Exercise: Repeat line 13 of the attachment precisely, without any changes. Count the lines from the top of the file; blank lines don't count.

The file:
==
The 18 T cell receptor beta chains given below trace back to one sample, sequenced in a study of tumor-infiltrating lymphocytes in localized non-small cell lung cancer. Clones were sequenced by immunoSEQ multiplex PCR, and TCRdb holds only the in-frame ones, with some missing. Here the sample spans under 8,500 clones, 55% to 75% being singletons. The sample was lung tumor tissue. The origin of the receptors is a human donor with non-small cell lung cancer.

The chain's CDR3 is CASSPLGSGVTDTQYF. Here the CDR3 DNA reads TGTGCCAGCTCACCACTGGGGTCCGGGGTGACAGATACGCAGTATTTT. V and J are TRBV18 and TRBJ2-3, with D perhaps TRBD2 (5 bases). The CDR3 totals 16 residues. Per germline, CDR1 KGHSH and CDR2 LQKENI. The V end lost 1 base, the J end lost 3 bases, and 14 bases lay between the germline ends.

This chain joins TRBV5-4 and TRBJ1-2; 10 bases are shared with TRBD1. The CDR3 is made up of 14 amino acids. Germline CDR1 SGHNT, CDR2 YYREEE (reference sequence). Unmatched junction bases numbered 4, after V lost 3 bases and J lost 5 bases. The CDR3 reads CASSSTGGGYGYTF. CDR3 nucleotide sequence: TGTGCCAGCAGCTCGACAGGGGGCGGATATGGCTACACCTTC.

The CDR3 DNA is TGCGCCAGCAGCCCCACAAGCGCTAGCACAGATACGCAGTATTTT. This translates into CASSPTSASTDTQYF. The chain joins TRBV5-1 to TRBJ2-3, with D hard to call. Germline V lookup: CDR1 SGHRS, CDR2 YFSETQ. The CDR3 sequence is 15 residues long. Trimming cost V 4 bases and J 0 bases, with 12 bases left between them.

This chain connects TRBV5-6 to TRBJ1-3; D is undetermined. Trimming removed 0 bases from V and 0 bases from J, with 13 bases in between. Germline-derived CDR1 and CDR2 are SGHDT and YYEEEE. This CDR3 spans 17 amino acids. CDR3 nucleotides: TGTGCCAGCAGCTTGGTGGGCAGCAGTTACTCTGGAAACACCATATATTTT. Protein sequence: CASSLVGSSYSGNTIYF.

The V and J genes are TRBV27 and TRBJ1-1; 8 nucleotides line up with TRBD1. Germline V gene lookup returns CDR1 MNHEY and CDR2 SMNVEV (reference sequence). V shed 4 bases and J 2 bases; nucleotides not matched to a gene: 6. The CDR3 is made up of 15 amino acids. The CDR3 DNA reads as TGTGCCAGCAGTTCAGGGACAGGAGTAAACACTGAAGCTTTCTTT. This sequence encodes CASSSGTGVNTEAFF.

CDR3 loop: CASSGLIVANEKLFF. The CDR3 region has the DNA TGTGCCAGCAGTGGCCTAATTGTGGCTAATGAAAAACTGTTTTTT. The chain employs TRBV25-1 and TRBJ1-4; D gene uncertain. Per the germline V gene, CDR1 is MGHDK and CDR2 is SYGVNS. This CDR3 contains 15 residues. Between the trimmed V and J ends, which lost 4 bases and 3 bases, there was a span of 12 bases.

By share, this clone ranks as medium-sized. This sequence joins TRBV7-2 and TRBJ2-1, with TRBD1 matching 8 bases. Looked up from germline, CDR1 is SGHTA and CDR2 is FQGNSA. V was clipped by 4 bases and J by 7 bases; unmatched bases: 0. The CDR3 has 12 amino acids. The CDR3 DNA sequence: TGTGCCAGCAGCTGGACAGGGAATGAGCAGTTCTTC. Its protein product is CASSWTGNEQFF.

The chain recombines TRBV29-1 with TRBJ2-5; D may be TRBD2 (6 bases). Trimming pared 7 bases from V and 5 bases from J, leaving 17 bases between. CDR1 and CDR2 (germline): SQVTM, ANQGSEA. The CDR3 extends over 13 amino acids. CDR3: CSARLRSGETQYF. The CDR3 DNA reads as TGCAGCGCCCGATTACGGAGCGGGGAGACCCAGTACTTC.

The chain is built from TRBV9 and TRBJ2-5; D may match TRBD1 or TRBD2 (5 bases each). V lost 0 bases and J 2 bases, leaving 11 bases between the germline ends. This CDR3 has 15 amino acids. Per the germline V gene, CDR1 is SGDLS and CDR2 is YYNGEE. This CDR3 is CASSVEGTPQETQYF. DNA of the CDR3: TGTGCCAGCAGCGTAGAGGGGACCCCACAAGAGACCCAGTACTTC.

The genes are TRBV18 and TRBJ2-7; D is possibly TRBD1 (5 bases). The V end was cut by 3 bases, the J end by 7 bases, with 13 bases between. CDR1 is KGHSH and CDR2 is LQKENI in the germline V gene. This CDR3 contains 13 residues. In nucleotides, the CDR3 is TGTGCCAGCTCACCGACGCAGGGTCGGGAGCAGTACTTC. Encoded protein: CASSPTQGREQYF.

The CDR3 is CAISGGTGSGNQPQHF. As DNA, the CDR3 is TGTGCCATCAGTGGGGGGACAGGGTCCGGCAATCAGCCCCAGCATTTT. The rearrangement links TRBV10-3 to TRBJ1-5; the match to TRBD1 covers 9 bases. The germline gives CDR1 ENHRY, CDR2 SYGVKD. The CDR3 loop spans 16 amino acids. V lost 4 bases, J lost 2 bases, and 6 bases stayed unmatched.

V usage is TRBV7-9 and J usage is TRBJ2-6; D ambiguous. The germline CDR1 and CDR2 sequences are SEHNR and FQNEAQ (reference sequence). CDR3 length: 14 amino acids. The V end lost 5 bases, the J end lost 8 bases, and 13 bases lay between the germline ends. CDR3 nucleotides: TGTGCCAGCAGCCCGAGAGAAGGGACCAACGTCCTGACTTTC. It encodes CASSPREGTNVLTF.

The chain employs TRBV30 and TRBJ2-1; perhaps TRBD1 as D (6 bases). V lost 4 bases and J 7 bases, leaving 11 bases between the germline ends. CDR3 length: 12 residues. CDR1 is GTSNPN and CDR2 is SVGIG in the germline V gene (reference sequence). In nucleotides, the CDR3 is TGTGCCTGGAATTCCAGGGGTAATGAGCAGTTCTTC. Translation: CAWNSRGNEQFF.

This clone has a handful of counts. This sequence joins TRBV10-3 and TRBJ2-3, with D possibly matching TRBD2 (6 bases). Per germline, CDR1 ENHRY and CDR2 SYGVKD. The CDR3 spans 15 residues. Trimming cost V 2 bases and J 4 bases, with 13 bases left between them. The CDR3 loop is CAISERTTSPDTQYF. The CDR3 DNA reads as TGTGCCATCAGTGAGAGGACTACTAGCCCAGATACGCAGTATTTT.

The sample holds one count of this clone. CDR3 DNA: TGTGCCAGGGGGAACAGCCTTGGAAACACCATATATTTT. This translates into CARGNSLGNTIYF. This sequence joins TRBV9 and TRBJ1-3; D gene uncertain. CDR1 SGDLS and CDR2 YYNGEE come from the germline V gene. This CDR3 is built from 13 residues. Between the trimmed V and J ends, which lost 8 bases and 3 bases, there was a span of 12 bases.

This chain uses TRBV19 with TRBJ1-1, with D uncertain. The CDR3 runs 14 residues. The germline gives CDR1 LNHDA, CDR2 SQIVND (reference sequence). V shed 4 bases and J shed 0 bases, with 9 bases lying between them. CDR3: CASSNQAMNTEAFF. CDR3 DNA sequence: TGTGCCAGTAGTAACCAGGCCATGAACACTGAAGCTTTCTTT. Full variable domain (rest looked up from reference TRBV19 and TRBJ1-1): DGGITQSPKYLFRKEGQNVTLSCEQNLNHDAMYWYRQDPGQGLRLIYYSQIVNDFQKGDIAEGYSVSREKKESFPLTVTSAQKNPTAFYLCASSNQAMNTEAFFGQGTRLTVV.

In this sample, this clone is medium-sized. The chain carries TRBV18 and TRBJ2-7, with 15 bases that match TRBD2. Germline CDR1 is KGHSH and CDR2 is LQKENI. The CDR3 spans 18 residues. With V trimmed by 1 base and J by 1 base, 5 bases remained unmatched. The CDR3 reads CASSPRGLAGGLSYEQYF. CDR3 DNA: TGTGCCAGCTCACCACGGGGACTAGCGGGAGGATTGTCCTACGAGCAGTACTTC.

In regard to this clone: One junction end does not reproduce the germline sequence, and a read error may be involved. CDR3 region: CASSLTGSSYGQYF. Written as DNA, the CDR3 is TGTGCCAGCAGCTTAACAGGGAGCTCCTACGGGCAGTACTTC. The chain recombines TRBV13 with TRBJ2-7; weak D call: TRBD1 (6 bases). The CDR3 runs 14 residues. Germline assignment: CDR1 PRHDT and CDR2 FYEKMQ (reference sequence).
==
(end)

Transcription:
V usage is TRBV7-9 and J usage is TRBJ2-6; D ambiguous. The germline CDR1 and CDR2 sequences are SEHNR and FQNEAQ (reference sequence). CDR3 length: 14 amino acids. The V end lost 5 bases, the J end lost 8 bases, and 13 bases lay between the germline ends. CDR3 nucleotides: TGTGCCAGCAGCCCGAGAGAAGGGACCAACGTCCTGACTTTC. It encodes CASSPREGTNVLTF.